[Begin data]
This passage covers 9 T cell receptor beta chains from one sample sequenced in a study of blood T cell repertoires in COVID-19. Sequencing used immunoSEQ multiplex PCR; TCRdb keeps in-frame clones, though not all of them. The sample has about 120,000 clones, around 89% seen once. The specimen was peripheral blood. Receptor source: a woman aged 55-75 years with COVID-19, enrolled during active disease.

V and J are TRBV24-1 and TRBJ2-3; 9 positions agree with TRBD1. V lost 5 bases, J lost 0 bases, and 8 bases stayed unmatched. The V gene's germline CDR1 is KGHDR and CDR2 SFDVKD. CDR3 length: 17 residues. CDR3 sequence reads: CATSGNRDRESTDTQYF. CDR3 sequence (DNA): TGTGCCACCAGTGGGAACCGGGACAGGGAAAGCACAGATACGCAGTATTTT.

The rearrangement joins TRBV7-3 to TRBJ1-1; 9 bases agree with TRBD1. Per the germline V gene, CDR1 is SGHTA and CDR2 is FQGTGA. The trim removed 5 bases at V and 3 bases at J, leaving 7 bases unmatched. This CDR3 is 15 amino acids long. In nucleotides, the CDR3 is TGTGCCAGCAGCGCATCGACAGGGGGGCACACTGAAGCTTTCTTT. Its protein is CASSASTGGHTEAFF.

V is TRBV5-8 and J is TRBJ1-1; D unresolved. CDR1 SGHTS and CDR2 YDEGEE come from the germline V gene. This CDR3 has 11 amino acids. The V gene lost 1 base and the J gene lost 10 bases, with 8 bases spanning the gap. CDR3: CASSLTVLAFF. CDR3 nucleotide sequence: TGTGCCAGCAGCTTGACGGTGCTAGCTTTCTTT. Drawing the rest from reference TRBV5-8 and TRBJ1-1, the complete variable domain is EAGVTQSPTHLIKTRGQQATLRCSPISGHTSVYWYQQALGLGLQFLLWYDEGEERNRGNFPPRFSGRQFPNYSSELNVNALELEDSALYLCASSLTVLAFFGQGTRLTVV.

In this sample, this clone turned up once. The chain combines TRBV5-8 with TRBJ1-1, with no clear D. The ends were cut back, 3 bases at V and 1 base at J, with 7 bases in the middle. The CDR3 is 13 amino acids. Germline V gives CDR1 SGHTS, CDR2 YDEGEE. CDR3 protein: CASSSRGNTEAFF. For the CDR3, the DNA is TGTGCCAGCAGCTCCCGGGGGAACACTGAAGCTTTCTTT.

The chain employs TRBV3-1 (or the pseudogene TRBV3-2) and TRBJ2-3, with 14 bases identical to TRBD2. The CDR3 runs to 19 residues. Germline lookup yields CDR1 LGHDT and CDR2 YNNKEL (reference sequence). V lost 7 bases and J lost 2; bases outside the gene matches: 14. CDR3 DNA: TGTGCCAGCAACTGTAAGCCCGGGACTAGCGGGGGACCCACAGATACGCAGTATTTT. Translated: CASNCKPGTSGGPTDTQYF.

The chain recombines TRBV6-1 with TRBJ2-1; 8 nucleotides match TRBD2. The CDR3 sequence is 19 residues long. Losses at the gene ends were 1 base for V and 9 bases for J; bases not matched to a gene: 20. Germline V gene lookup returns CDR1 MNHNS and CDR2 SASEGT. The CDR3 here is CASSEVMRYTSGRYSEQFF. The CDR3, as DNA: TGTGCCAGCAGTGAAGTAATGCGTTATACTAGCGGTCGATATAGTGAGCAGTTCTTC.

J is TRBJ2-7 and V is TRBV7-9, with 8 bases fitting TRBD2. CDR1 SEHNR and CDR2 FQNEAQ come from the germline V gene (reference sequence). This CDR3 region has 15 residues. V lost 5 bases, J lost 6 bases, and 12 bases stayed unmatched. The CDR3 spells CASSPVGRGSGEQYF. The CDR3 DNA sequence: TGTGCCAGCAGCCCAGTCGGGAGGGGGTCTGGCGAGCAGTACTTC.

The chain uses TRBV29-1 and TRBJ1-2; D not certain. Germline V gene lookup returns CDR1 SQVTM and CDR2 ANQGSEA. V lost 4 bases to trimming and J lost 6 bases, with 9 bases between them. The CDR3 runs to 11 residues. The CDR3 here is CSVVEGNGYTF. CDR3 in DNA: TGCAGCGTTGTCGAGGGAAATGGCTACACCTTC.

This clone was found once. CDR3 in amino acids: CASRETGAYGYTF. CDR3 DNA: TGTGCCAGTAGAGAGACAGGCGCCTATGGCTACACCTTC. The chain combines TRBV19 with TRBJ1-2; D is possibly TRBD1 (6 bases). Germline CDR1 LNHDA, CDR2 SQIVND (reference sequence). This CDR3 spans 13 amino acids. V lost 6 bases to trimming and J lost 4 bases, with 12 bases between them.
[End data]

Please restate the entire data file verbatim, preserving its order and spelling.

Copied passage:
This passage covers 9 T cell receptor beta chains from one sample sequenced in a study of blood T cell repertoires in COVID-19. Sequencing used immunoSEQ multiplex PCR; TCRdb keeps in-frame clones, though not all of them. The sample has about 120,000 clones, around 89% seen once. The specimen was peripheral blood. Receptor source: a woman aged 55-75 years with COVID-19, enrolled during active disease.

V and J are TRBV24-1 and TRBJ2-3; 9 positions agree with TRBD1. V lost 5 bases, J lost 0 bases, and 8 bases stayed unmatched. The V gene's germline CDR1 is KGHDR and CDR2 SFDVKD. CDR3 length: 17 residues. CDR3 sequence reads: CATSGNRDRESTDTQYF. CDR3 sequence (DNA): TGTGCCACCAGTGGGAACCGGGACAGGGAAAGCACAGATACGCAGTATTTT.

The rearrangement joins TRBV7-3 to TRBJ1-1; 9 bases agree with TRBD1. Per the germline V gene, CDR1 is SGHTA and CDR2 is FQGTGA. The trim removed 5 bases at V and 3 bases at J, leaving 7 bases unmatched. This CDR3 is 15 amino acids long. In nucleotides, the CDR3 is TGTGCCAGCAGCGCATCGACAGGGGGGCACACTGAAGCTTTCTTT. Its protein is CASSASTGGHTEAFF.

V is TRBV5-8 and J is TRBJ1-1; D unresolved. CDR1 SGHTS and CDR2 YDEGEE come from the germline V gene. This CDR3 has 11 amino acids. The V gene lost 1 base and the J gene lost 10 bases, with 8 bases spanning the gap. CDR3: CASSLTVLAFF. CDR3 nucleotide sequence: TGTGCCAGCAGCTTGACGGTGCTAGCTTTCTTT. Drawing the rest from reference TRBV5-8 and TRBJ1-1, the complete variable domain is EAGVTQSPTHLIKTRGQQATLRCSPISGHTSVYWYQQALGLGLQFLLWYDEGEERNRGNFPPRFSGRQFPNYSSELNVNALELEDSALYLCASSLTVLAFFGQGTRLTVV.

In this sample, this clone turned up once. The chain combines TRBV5-8 with TRBJ1-1, with no clear D. The ends were cut back, 3 bases at V and 1 base at J, with 7 bases in the middle. The CDR3 is 13 amino acids. Germline V gives CDR1 SGHTS, CDR2 YDEGEE. CDR3 protein: CASSSRGNTEAFF. For the CDR3, the DNA is TGTGCCAGCAGCTCCCGGGGGAACACTGAAGCTTTCTTT.

The chain employs TRBV3-1 (or the pseudogene TRBV3-2) and TRBJ2-3, with 14 bases identical to TRBD2. The CDR3 runs to 19 residues. Germline lookup yields CDR1 LGHDT and CDR2 YNNKEL (reference sequence). V lost 7 bases and J lost 2; bases outside the gene matches: 14. CDR3 DNA: TGTGCCAGCAACTGTAAGCCCGGGACTAGCGGGGGACCCACAGATACGCAGTATTTT. Translated: CASNCKPGTSGGPTDTQYF.

The chain recombines TRBV6-1 with TRBJ2-1; 8 nucleotides match TRBD2. The CDR3 sequence is 19 residues long. Losses at the gene ends were 1 base for V and 9 bases for J; bases not matched to a gene: 20. Germline V gene lookup returns CDR1 MNHNS and CDR2 SASEGT. The CDR3 here is CASSEVMRYTSGRYSEQFF. The CDR3, as DNA: TGTGCCAGCAGTGAAGTAATGCGTTATACTAGCGGTCGATATAGTGAGCAGTTCTTC.

J is TRBJ2-7 and V is TRBV7-9, with 8 bases fitting TRBD2. CDR1 SEHNR and CDR2 FQNEAQ come from the germline V gene (reference sequence). This CDR3 region has 15 residues. V lost 5 bases, J lost 6 bases, and 12 bases stayed unmatched. The CDR3 spells CASSPVGRGSGEQYF. The CDR3 DNA sequence: TGTGCCAGCAGCCCAGTCGGGAGGGGGTCTGGCGAGCAGTACTTC.

The chain uses TRBV29-1 and TRBJ1-2; D not certain. Germline V gene lookup returns CDR1 SQVTM and CDR2 ANQGSEA. V lost 4 bases to trimming and J lost 6 bases, with 9 bases between them. The CDR3 runs to 11 residues. The CDR3 here is CSVVEGNGYTF. CDR3 in DNA: TGCAGCGTTGTCGAGGGAAATGGCTACACCTTC.

This clone was found once. CDR3 in amino acids: CASRETGAYGYTF. CDR3 DNA: TGTGCCAGTAGAGAGACAGGCGCCTATGGCTACACCTTC. The chain combines TRBV19 with TRBJ1-2; D is possibly TRBD1 (6 bases). Germline CDR1 LNHDA, CDR2 SQIVND (reference sequence). This CDR3 spans 13 amino acids. V lost 6 bases to trimming and J lost 4 bases, with 12 bases between them.